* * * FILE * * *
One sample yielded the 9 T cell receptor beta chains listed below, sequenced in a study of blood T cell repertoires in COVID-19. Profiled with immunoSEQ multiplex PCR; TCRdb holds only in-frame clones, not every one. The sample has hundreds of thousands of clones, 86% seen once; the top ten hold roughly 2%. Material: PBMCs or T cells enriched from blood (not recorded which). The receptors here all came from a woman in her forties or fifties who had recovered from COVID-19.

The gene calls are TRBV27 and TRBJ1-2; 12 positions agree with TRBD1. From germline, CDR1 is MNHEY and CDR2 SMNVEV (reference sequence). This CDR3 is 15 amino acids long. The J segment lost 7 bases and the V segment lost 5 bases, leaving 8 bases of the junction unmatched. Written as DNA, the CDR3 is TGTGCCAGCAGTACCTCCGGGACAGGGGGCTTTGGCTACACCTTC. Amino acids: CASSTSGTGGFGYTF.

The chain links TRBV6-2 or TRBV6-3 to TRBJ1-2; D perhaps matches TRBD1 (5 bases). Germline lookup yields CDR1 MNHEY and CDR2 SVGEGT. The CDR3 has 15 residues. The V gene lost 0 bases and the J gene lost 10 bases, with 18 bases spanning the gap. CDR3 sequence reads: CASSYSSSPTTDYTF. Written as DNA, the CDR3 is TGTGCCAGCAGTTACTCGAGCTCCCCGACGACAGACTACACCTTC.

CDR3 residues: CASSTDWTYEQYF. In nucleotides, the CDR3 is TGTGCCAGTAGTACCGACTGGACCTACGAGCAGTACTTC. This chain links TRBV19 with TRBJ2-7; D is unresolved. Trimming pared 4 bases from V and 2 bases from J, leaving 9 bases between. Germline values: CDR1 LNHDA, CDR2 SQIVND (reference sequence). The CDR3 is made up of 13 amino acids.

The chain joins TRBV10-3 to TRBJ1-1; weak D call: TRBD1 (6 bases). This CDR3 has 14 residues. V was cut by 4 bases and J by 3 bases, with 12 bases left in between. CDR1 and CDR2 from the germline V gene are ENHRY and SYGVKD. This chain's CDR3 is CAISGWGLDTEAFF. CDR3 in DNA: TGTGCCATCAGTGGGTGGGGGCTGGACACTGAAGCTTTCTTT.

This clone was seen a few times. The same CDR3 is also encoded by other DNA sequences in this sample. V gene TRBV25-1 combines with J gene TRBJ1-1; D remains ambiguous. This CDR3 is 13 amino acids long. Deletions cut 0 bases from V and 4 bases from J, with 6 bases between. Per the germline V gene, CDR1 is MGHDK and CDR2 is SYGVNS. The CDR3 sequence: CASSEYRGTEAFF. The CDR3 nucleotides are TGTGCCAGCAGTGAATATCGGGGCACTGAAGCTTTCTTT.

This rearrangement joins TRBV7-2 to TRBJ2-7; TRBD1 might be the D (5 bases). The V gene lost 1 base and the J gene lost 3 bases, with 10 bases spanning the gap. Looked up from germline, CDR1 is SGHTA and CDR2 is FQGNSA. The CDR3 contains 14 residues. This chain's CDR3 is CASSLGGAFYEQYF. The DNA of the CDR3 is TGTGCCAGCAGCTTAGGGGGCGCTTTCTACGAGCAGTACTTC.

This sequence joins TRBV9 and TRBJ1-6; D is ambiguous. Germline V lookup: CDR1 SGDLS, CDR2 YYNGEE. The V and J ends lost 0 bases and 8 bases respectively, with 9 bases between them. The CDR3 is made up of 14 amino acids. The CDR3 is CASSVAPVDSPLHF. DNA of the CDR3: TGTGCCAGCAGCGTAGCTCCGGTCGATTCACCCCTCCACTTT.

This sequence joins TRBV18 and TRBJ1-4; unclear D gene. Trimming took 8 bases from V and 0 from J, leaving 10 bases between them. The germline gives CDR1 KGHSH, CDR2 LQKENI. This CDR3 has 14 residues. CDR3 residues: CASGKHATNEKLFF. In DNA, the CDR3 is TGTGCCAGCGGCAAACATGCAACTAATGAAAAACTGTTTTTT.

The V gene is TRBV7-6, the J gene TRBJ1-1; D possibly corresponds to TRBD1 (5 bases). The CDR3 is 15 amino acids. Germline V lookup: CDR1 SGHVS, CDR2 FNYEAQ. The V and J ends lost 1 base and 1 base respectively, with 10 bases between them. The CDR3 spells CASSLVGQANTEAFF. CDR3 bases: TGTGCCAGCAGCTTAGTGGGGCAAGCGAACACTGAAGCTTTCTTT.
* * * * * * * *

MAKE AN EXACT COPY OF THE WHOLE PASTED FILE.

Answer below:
One sample yielded the 9 T cell receptor beta chains listed below, sequenced in a study of blood T cell repertoires in COVID-19. Profiled with immunoSEQ multiplex PCR; TCRdb holds only in-frame clones, not every one. The sample has hundreds of thousands of clones, 86% seen once; the top ten hold roughly 2%. Material: PBMCs or T cells enriched from blood (not recorded which). The receptors here all came from a woman in her forties or fifties who had recovered from COVID-19.

The gene calls are TRBV27 and TRBJ1-2; 12 positions agree with TRBD1. From germline, CDR1 is MNHEY and CDR2 SMNVEV (reference sequence). This CDR3 is 15 amino acids long. The J segment lost 7 bases and the V segment lost 5 bases, leaving 8 bases of the junction unmatched. Written as DNA, the CDR3 is TGTGCCAGCAGTACCTCCGGGACAGGGGGCTTTGGCTACACCTTC. Amino acids: CASSTSGTGGFGYTF.

The chain links TRBV6-2 or TRBV6-3 to TRBJ1-2; D perhaps matches TRBD1 (5 bases). Germline lookup yields CDR1 MNHEY and CDR2 SVGEGT. The CDR3 has 15 residues. The V gene lost 0 bases and the J gene lost 10 bases, with 18 bases spanning the gap. CDR3 sequence reads: CASSYSSSPTTDYTF. Written as DNA, the CDR3 is TGTGCCAGCAGTTACTCGAGCTCCCCGACGACAGACTACACCTTC.

CDR3 residues: CASSTDWTYEQYF. In nucleotides, the CDR3 is TGTGCCAGTAGTACCGACTGGACCTACGAGCAGTACTTC. This chain links TRBV19 with TRBJ2-7; D is unresolved. Trimming pared 4 bases from V and 2 bases from J, leaving 9 bases between. Germline values: CDR1 LNHDA, CDR2 SQIVND (reference sequence). The CDR3 is made up of 13 amino acids.

The chain joins TRBV10-3 to TRBJ1-1; weak D call: TRBD1 (6 bases). This CDR3 has 14 residues. V was cut by 4 bases and J by 3 bases, with 12 bases left in between. CDR1 and CDR2 from the germline V gene are ENHRY and SYGVKD. This chain's CDR3 is CAISGWGLDTEAFF. CDR3 in DNA: TGTGCCATCAGTGGGTGGGGGCTGGACACTGAAGCTTTCTTT.

This clone was seen a few times. The same CDR3 is also encoded by other DNA sequences in this sample. V gene TRBV25-1 combines with J gene TRBJ1-1; D remains ambiguous. This CDR3 is 13 amino acids long. Deletions cut 0 bases from V and 4 bases from J, with 6 bases between. Per the germline V gene, CDR1 is MGHDK and CDR2 is SYGVNS. The CDR3 sequence: CASSEYRGTEAFF. The CDR3 nucleotides are TGTGCCAGCAGTGAATATCGGGGCACTGAAGCTTTCTTT.

This rearrangement joins TRBV7-2 to TRBJ2-7; TRBD1 might be the D (5 bases). The V gene lost 1 base and the J gene lost 3 bases, with 10 bases spanning the gap. Looked up from germline, CDR1 is SGHTA and CDR2 is FQGNSA. The CDR3 contains 14 residues. This chain's CDR3 is CASSLGGAFYEQYF. The DNA of the CDR3 is TGTGCCAGCAGCTTAGGGGGCGCTTTCTACGAGCAGTACTTC.

This sequence joins TRBV9 and TRBJ1-6; D is ambiguous. Germline V lookup: CDR1 SGDLS, CDR2 YYNGEE. The V and J ends lost 0 bases and 8 bases respectively, with 9 bases between them. The CDR3 is made up of 14 amino acids. The CDR3 is CASSVAPVDSPLHF. DNA of the CDR3: TGTGCCAGCAGCGTAGCTCCGGTCGATTCACCCCTCCACTTT.

This sequence joins TRBV18 and TRBJ1-4; unclear D gene. Trimming took 8 bases from V and 0 from J, leaving 10 bases between them. The germline gives CDR1 KGHSH, CDR2 LQKENI. This CDR3 has 14 residues. CDR3 residues: CASGKHATNEKLFF. In DNA, the CDR3 is TGTGCCAGCGGCAAACATGCAACTAATGAAAAACTGTTTTTT.

The V gene is TRBV7-6, the J gene TRBJ1-1; D possibly corresponds to TRBD1 (5 bases). The CDR3 is 15 amino acids. Germline V lookup: CDR1 SGHVS, CDR2 FNYEAQ. The V and J ends lost 1 base and 1 base respectively, with 10 bases between them. The CDR3 spells CASSLVGQANTEAFF. CDR3 bases: TGTGCCAGCAGCTTAGTGGGGCAAGCGAACACTGAAGCTTTCTTT.